If a city met that threshold, he would study the market closer and consider things like the median property price and the regulations in the area to make sure he could legally operate an Airbnb. 
Scottsdale met all of his criteria, including the rental demand score. In 2021, when he first started looking at markets, “the demand was right around 66 to 68,” he noted.
Another helpful tool He used to then select a specific neighborhood within Scottsdale was PriceLabs.
“PriceLabs’ market dashboard functionality allows you to export a data set of the top performers in any market,” he explained. 
As you can see in this sample report from PriceLabs, you can look at all of the available listings in your market and filter by number of bedrooms, star rating, and reviews.
He looked at the top 200 listings in Scottsdale and did a keyword search in the reviews section of each listing. Specifically, he was looking for how many times the word “location” popped up in the reviews. 
“It’s generally a positive connotation associated with that word,” he explained, so he was looking for properties with a lot of mentions of “location” in the reviews. “Now, you know which neighborhoods people are raving about.”
In addition to using the dataset from PriceLabs to find hot neighborhoods, He used it to understand what types of guests were visiting the area.
Again, he went to the reviews of the top listings and searched for keywords like “family” and “bachelorette.”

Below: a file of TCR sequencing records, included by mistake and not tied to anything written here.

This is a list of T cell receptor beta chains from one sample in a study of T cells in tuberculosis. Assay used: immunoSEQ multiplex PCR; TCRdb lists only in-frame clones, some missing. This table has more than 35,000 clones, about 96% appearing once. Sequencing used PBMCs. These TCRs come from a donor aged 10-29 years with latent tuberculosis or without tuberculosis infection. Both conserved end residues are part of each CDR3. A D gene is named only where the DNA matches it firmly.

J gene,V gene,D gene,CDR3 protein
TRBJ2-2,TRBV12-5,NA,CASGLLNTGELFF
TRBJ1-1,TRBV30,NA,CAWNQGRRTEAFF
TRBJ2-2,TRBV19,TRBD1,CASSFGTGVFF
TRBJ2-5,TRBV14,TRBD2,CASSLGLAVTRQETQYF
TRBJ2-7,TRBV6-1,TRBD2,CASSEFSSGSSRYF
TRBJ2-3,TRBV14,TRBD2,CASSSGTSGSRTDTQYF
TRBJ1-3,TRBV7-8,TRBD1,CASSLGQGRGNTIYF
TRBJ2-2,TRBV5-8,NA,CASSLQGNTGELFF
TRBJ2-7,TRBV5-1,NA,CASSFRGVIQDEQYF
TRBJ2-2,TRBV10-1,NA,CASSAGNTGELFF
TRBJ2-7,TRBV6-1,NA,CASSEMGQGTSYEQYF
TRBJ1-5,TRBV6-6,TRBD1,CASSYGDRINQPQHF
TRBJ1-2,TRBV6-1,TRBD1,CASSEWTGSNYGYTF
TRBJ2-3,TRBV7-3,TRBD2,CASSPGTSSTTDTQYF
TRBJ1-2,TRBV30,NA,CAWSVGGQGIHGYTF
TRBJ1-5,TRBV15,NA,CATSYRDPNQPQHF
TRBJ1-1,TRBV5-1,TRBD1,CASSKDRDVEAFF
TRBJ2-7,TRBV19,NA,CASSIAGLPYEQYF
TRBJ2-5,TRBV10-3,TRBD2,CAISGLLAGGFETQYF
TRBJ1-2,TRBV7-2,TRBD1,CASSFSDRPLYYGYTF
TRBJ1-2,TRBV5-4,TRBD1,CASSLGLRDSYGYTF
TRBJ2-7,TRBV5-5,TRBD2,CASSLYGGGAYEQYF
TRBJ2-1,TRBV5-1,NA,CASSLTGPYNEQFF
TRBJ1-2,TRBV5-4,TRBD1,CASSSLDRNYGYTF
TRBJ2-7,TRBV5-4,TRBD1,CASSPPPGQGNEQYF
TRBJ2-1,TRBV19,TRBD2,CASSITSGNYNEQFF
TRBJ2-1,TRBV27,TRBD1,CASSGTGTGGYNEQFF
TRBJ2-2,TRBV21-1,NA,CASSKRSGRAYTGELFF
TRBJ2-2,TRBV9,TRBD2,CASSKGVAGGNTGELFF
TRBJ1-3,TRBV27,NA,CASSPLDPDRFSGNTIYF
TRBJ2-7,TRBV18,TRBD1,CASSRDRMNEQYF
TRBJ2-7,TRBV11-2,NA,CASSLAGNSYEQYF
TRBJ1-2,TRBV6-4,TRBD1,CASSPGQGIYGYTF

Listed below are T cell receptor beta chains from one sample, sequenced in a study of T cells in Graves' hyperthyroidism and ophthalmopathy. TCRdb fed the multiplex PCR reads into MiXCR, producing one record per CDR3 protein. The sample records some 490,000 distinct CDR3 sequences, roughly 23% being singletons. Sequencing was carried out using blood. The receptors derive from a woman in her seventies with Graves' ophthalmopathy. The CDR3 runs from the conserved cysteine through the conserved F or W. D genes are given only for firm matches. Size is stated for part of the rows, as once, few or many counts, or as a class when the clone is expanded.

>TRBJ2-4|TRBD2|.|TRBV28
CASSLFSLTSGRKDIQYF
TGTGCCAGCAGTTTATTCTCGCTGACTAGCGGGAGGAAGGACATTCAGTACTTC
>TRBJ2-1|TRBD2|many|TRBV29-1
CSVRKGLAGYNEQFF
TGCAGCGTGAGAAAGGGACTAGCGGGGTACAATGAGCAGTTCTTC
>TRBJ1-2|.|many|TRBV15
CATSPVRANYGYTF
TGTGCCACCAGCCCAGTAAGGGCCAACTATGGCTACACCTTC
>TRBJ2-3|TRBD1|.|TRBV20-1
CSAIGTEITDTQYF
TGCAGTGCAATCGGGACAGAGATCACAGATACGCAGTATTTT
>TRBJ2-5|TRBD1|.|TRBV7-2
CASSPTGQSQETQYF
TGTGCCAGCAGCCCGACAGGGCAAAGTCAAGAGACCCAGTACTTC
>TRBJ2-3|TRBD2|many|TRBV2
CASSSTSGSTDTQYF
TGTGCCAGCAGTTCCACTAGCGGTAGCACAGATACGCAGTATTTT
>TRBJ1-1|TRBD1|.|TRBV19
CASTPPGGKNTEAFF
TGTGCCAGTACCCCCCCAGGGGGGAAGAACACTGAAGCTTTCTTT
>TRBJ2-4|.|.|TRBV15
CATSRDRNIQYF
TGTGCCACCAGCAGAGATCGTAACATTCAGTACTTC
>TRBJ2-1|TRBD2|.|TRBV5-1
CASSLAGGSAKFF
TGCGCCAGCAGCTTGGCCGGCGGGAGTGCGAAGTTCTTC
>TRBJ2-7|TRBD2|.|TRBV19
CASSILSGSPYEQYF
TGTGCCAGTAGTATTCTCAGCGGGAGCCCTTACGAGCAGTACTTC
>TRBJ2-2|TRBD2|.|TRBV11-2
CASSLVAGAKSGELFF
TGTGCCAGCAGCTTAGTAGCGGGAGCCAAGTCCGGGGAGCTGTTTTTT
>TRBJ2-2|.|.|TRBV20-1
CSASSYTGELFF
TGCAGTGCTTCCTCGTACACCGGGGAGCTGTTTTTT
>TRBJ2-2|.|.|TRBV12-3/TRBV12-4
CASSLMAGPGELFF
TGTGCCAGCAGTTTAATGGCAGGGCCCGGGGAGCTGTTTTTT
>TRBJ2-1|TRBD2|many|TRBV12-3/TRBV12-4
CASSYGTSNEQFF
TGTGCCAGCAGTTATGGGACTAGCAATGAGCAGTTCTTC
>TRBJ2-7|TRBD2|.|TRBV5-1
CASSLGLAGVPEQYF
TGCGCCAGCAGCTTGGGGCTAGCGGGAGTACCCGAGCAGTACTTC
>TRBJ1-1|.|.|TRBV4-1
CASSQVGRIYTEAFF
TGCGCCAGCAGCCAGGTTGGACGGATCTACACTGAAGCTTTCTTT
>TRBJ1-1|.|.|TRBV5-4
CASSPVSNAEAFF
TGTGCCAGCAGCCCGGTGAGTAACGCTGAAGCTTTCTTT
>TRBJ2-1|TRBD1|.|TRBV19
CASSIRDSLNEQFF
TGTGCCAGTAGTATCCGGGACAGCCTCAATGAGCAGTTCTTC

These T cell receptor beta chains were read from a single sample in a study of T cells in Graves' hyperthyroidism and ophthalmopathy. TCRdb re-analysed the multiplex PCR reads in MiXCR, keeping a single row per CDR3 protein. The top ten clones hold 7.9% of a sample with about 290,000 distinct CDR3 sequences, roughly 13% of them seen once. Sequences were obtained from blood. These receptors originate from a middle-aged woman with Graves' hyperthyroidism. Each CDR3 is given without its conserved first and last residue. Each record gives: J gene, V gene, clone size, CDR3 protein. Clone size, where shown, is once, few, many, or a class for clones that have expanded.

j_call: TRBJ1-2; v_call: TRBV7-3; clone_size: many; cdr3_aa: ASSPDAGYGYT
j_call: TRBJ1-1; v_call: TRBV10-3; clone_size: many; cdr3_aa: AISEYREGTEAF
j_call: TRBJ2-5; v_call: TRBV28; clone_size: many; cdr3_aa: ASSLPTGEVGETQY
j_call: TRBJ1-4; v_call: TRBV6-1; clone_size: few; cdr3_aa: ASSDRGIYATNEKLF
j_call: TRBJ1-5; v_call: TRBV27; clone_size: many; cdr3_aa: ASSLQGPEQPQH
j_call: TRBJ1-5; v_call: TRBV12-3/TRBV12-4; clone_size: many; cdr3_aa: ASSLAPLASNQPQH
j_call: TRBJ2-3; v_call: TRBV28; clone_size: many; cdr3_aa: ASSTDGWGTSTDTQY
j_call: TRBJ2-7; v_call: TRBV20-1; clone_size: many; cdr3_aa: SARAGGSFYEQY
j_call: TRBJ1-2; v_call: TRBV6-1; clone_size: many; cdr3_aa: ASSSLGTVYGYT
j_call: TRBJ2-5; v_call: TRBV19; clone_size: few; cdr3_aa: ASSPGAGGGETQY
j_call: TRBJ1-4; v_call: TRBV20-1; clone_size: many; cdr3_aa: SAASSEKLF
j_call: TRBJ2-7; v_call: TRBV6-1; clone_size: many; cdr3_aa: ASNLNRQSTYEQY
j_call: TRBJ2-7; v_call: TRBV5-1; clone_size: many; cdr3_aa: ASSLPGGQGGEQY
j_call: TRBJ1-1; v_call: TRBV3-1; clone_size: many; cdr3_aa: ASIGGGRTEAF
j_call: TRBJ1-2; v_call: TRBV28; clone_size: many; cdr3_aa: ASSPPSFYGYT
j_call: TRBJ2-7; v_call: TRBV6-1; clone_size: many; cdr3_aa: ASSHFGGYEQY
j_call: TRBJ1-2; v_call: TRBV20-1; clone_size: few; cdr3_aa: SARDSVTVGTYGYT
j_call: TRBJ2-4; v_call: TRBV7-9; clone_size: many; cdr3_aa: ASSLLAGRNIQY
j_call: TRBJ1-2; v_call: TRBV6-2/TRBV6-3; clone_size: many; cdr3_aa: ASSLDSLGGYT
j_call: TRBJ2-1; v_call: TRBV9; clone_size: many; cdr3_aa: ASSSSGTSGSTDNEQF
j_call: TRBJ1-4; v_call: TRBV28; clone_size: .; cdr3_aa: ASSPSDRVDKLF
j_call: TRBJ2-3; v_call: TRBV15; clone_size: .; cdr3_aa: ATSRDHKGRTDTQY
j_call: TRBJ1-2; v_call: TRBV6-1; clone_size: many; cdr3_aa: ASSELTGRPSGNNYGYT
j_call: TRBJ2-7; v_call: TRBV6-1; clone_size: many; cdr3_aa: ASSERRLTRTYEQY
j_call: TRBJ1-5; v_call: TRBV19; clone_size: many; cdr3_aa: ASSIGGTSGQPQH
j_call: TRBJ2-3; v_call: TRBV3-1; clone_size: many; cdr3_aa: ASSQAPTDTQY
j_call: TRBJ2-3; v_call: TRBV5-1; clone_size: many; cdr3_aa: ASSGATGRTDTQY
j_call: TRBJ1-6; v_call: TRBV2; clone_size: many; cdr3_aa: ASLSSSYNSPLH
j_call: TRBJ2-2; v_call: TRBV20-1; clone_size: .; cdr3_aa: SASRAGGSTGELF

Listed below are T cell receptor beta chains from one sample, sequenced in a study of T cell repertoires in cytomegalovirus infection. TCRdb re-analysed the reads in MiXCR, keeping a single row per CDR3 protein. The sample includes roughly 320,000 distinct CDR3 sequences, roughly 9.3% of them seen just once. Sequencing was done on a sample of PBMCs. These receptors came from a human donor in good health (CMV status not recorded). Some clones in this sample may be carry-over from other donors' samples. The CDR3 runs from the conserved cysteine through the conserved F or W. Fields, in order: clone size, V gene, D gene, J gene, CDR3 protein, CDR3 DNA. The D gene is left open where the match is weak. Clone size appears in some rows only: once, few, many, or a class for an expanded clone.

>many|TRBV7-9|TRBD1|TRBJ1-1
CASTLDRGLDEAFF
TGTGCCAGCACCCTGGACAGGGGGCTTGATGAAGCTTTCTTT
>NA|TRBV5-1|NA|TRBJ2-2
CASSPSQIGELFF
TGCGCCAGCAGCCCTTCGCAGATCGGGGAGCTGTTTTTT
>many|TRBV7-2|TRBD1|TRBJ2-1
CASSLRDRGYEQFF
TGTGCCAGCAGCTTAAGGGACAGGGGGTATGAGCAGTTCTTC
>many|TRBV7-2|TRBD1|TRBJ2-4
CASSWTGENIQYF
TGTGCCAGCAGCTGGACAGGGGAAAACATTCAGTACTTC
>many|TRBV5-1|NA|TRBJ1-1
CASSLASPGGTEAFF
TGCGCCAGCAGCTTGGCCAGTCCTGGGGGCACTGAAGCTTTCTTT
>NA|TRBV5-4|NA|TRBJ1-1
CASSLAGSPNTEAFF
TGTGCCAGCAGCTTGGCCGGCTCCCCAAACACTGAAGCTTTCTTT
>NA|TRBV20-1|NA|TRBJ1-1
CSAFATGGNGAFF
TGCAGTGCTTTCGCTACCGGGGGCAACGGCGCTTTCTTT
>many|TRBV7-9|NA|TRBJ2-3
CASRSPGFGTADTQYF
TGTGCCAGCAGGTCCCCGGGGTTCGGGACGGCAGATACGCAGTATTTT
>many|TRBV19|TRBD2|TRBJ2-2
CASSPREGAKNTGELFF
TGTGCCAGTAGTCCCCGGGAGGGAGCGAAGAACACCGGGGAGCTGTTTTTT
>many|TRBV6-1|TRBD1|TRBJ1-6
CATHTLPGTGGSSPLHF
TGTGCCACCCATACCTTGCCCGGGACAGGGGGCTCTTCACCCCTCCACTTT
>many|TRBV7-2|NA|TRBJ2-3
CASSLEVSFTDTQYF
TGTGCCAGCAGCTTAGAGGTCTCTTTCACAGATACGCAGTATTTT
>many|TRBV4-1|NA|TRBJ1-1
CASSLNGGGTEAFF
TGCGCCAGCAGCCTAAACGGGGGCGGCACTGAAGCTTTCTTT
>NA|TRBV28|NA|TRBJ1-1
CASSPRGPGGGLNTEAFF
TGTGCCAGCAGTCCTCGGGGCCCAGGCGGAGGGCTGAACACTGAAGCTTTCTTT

“About 40% of the reviews for the top 200 listings mentioned the words ‘bachelorette’ or ‘girls trip,'” he said. “That’s how we found an outsized opportunity in the market.” 
From there, He designed a bachelorette-themed space. It’s outfitted with a “beauty bar” with individual vanity mirrors:
There’s also a Peloton bike and an outdoor space with a pool, fire pit, and games like cornhole:
He also provides his guests with recommendations to restaurants that take reservations for large groups and referrals to excursions or activities in the area.
“If you can help them plan their trip out a little bit better, it takes a lot of stress off the coordinator — and usually that coordinator is the person that’s going to be leaving your review,” said He. “So any way that you can understand the stresses in their life and reduce that stress, I think it comes out as a win.” 
He credits much of his success on Airbnb to understanding his guests and their needs. This is something that any host can do to stand out from their competition, he said. You just have to be willing to analyze data and reviews of existing rentals to figure out what type of person is typically visiting your market and then design a product that caters to that guest.
If the majority of people visiting your area are families, “think about how you can solve their problems and what you can include to make the life of a parent that’s traveling a little bit easier,” he said. Maybe you include a stroller, crib, or pack-and-play in your rental.  
“I think anyone can do this as long as they do the research and identify the opportunities that other people might not be looking at,” said He of Airbnb investing. “You just have to look at data a little bit differently and that’s how you find those outsized opportunities.”
Axel Springer, Insider Inc.’s parent company, is an investor in Airbnb.